It is this problem where Faraone’s ice cream socials, or some other equivalent, might actually help.  The issue isn’t one of militarism, but understanding and recognition among tactical-level operators. Not just of mission, but role and structure.

On a final note, though I may disagree with the sentiments of some quoted in Faraone’s article about the nature of the Urban Shield exercises, I have to admit that criticism of terrorism preparedness drills so soon after an actual terrorist attack in the same city strengthens my admiration of our system of democracy. Always question – never simply accept.  Even when it seems to fly in the face of those protecting the public, this sentiment helps preserve our underlying freedoms.

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4 Comments »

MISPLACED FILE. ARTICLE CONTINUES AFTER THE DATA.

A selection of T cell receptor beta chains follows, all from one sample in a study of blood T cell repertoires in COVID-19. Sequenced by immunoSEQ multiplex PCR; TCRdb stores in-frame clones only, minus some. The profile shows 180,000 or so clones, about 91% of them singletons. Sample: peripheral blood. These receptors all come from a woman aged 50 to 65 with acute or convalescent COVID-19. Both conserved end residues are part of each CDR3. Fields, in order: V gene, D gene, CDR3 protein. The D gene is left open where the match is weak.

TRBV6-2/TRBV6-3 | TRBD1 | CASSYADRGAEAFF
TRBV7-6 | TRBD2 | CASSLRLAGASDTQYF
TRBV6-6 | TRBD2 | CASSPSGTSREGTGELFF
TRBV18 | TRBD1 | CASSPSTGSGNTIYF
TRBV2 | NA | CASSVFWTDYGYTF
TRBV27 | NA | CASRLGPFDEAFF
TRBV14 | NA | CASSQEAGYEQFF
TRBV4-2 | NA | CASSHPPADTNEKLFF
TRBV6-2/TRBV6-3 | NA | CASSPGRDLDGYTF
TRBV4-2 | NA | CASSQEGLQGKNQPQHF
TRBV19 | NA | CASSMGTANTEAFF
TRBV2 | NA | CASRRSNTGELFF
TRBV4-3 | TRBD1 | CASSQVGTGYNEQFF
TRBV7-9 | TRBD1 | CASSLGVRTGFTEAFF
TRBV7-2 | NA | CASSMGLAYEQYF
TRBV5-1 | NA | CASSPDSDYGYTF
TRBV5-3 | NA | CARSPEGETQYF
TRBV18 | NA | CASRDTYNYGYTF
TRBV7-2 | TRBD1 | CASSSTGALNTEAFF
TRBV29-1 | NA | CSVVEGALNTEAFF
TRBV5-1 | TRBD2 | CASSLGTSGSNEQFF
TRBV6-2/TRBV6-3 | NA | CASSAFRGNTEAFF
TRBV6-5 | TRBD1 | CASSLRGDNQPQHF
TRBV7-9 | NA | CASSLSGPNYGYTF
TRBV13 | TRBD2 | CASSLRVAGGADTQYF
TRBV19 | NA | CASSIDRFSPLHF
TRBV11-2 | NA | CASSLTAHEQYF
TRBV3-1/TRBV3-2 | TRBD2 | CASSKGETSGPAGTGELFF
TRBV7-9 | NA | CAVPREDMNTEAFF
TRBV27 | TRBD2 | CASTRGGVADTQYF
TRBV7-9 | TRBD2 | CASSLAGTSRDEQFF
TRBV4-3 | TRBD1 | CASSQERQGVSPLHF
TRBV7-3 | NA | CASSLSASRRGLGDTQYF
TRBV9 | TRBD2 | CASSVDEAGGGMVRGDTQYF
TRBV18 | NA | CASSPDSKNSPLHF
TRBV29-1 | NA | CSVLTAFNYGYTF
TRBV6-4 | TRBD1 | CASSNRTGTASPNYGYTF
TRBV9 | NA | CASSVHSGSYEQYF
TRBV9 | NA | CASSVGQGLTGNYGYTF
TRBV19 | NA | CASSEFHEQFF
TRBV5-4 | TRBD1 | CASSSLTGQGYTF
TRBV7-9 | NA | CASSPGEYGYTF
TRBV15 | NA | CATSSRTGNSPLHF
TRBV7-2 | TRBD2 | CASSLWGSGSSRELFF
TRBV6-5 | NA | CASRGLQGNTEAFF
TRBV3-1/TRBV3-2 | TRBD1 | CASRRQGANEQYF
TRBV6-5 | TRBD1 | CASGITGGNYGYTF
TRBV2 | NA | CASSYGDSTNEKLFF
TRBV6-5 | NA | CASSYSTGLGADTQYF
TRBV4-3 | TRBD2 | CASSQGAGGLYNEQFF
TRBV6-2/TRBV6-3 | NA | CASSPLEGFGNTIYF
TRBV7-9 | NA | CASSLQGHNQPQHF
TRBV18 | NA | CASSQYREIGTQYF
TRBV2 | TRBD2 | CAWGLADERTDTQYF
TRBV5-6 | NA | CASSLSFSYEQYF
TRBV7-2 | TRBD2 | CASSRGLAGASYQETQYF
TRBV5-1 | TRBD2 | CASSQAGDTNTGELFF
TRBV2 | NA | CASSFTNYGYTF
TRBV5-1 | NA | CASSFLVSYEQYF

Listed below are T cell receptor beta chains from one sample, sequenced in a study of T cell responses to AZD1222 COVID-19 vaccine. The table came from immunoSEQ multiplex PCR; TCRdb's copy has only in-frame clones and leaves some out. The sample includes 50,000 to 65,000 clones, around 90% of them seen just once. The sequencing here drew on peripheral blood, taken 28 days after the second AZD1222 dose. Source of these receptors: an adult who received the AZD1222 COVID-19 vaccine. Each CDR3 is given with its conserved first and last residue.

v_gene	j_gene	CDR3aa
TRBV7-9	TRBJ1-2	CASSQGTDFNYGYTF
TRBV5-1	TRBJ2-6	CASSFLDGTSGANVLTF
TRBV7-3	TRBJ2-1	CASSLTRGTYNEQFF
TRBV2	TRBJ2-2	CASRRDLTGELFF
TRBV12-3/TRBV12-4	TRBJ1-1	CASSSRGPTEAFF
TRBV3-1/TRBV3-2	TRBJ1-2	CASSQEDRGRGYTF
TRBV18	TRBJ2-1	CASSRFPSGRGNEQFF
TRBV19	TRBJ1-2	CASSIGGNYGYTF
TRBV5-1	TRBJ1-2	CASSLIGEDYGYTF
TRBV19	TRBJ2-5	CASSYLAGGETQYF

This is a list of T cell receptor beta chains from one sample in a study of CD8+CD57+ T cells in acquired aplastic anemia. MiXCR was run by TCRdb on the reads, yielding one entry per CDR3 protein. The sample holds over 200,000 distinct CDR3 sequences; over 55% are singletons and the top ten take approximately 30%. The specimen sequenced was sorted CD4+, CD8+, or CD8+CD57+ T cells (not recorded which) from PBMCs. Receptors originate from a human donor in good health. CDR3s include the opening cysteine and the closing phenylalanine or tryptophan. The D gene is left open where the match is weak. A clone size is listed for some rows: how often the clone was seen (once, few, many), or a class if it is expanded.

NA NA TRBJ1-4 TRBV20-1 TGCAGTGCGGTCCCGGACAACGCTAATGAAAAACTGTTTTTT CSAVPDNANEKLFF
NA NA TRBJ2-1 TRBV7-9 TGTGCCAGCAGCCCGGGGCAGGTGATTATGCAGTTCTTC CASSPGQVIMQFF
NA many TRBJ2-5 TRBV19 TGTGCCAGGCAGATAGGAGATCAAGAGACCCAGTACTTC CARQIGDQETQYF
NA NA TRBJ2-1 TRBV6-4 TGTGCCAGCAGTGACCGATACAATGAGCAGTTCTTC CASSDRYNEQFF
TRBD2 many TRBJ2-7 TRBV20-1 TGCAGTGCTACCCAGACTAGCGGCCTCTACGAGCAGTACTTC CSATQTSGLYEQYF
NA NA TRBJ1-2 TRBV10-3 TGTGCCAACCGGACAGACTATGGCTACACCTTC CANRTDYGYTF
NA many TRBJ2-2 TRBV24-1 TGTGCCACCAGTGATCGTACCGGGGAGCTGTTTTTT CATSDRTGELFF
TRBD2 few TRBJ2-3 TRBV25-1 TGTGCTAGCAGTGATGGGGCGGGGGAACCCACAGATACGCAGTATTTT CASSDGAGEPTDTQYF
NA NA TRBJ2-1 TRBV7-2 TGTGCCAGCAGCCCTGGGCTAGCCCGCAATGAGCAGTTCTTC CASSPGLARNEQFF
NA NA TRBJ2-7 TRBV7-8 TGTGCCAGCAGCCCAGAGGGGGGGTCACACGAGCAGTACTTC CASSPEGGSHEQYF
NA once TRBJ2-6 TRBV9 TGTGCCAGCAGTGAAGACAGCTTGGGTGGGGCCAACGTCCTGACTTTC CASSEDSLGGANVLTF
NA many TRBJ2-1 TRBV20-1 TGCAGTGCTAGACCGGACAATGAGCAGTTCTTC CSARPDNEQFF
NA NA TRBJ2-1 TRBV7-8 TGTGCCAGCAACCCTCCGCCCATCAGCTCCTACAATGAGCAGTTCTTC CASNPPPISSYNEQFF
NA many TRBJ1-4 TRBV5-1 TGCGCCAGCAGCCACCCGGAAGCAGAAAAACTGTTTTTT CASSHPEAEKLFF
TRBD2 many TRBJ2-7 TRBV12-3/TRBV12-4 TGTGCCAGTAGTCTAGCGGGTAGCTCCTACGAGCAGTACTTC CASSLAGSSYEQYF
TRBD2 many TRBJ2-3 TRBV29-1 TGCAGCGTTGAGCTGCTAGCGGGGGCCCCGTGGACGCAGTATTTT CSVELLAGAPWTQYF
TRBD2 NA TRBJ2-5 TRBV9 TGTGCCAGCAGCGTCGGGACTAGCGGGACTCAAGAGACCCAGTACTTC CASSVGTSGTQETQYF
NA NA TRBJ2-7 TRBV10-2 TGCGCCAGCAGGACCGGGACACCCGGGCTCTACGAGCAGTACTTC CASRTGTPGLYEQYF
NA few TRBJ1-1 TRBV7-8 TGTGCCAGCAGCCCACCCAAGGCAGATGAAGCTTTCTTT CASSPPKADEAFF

Comment by William R. Cumming

May 28, 2014 @ 7:29 am

Interesting post and thanks Arnold. First no-notice exercises the best. Second any type of exercise where leadership cadre meeting for the first time and handing out business cards should be graded an F for flunk!

Exercises are best where the response cadre stressed with new scenarios. Exactly who, when, how, and why did the personnel turn up? If a full-scale exercise then observers and evaluators should be widely available to see whether plans previously adopted are being followed, can be followed, and make sense given the scenario.

If there are exercise deficiencies are they in the plans, training or not of all personnel, types of equipment available and operational status. MOBILIZATION CAPABILIY to expand the RESPONSE.

Despite my consistent recommendation [including under oath] to NRC [Nuclear Regulatory Commission] and FEMA